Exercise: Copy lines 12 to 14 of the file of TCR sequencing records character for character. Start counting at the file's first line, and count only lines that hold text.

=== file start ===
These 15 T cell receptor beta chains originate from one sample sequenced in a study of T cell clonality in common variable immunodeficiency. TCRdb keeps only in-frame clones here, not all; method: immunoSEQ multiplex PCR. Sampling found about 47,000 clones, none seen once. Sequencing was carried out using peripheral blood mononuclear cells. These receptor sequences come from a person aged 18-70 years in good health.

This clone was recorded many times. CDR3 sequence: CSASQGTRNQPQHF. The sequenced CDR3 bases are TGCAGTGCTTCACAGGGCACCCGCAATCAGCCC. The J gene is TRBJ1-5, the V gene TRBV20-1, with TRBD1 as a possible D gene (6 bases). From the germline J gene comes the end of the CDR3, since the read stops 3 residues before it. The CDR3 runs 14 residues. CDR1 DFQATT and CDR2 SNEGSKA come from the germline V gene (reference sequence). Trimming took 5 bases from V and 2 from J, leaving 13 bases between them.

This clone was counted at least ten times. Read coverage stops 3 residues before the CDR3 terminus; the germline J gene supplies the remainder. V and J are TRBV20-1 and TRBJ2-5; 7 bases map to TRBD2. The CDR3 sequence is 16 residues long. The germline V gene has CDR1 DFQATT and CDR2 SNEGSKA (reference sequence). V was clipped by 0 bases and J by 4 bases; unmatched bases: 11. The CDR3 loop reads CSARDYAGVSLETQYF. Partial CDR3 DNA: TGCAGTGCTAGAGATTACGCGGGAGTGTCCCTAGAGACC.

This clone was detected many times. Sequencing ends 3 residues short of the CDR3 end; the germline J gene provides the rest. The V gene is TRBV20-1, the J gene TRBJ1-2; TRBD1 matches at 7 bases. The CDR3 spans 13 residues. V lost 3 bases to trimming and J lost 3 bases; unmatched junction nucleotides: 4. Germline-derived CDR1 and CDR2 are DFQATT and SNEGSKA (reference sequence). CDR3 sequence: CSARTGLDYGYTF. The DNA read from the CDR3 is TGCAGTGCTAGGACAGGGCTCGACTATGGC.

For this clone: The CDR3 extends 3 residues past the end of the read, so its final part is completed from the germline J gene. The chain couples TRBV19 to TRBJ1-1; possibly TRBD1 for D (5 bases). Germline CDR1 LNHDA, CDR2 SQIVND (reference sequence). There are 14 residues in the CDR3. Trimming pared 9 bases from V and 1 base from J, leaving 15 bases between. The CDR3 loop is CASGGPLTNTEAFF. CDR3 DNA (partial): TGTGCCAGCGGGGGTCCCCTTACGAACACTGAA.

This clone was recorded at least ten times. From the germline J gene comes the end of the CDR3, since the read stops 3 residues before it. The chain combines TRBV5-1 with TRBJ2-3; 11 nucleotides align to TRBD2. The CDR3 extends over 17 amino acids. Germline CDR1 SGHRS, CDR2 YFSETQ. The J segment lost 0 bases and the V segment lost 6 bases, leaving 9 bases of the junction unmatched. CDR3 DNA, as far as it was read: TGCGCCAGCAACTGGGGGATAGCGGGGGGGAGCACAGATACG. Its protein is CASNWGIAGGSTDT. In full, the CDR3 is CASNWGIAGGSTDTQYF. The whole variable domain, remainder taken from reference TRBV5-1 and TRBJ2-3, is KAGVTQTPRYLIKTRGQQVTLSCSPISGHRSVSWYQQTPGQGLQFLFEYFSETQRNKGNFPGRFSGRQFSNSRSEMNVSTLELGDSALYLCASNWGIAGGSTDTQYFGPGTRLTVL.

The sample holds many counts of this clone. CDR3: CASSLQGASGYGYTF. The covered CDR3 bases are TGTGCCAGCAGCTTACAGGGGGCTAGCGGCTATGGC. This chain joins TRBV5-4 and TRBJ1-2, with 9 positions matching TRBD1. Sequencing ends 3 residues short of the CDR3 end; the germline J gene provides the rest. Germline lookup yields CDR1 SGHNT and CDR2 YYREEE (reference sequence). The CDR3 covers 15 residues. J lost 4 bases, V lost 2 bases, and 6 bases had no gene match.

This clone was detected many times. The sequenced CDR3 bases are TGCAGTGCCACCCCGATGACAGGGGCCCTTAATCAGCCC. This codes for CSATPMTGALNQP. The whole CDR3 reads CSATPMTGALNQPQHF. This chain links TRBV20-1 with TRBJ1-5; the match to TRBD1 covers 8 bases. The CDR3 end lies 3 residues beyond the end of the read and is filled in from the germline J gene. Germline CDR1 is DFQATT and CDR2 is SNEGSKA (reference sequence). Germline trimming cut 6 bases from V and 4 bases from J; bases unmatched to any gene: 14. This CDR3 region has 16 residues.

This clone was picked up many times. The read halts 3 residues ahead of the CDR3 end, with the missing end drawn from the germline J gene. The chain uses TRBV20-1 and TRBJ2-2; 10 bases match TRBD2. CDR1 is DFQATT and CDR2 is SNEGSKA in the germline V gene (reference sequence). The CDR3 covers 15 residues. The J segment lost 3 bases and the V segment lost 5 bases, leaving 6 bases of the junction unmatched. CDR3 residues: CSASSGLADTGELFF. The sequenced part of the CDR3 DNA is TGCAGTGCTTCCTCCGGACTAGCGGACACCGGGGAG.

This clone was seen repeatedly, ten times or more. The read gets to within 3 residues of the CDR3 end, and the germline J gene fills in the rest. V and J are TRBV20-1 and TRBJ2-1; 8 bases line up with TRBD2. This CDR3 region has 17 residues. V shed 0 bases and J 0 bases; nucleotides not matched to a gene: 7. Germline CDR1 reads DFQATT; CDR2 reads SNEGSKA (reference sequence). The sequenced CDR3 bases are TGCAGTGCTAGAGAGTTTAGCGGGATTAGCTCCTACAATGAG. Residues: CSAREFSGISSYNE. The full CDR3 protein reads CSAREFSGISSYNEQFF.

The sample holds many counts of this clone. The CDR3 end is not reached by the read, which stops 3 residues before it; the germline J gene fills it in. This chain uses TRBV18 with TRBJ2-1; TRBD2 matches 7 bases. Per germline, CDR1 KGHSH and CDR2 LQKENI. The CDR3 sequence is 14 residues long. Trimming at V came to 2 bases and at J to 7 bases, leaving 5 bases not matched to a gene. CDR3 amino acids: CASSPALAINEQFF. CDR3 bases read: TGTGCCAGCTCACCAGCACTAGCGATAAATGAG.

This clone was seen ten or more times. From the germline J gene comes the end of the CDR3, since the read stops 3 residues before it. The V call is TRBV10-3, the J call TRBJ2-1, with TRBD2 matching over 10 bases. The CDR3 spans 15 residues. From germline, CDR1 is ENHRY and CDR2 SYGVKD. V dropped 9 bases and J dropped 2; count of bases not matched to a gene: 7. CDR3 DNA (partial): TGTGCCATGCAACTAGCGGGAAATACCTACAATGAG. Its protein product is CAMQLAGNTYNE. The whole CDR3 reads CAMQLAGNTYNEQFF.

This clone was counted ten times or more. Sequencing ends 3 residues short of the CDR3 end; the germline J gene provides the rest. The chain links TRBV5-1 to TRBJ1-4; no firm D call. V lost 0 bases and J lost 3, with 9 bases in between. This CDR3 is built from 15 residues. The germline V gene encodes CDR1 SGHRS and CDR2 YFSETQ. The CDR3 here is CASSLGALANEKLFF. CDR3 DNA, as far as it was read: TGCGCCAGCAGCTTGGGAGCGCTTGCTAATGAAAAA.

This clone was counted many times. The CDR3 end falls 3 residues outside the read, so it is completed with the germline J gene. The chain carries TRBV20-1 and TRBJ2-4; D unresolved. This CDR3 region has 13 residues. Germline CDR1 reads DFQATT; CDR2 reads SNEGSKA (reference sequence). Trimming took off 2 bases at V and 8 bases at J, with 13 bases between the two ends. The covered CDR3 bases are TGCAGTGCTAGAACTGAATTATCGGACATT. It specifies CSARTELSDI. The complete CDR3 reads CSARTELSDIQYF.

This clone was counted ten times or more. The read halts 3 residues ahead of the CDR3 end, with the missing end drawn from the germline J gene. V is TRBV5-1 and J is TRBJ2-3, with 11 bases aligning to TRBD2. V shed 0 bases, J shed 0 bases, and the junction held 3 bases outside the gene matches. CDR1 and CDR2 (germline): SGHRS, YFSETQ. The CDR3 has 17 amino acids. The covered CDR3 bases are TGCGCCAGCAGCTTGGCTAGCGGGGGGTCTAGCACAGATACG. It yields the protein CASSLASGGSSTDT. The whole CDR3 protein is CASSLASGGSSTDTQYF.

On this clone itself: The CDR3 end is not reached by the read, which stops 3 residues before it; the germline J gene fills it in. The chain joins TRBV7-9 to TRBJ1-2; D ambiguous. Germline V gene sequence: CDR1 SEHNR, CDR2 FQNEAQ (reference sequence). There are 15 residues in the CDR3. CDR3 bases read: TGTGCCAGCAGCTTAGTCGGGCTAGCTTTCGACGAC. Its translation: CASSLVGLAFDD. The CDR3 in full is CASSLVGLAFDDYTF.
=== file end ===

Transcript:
This clone was seen ten or more times. From the germline J gene comes the end of the CDR3, since the read stops 3 residues before it. The V call is TRBV10-3, the J call TRBJ2-1, with TRBD2 matching over 10 bases. The CDR3 spans 15 residues. From germline, CDR1 is ENHRY and CDR2 SYGVKD. V dropped 9 bases and J dropped 2; count of bases not matched to a gene: 7. CDR3 DNA (partial): TGTGCCATGCAACTAGCGGGAAATACCTACAATGAG. Its protein product is CAMQLAGNTYNE. The whole CDR3 reads CAMQLAGNTYNEQFF.

This clone was counted ten times or more. Sequencing ends 3 residues short of the CDR3 end; the germline J gene provides the rest. The chain links TRBV5-1 to TRBJ1-4; no firm D call. V lost 0 bases and J lost 3, with 9 bases in between. This CDR3 is built from 15 residues. The germline V gene encodes CDR1 SGHRS and CDR2 YFSETQ. The CDR3 here is CASSLGALANEKLFF. CDR3 DNA, as far as it was read: TGCGCCAGCAGCTTGGGAGCGCTTGCTAATGAAAAA.

This clone was counted many times. The CDR3 end falls 3 residues outside the read, so it is completed with the germline J gene. The chain carries TRBV20-1 and TRBJ2-4; D unresolved. This CDR3 region has 13 residues. Germline CDR1 reads DFQATT; CDR2 reads SNEGSKA (reference sequence). Trimming took off 2 bases at V and 8 bases at J, with 13 bases between the two ends. The covered CDR3 bases are TGCAGTGCTAGAACTGAATTATCGGACATT. It specifies CSARTELSDI. The complete CDR3 reads CSARTELSDIQYF.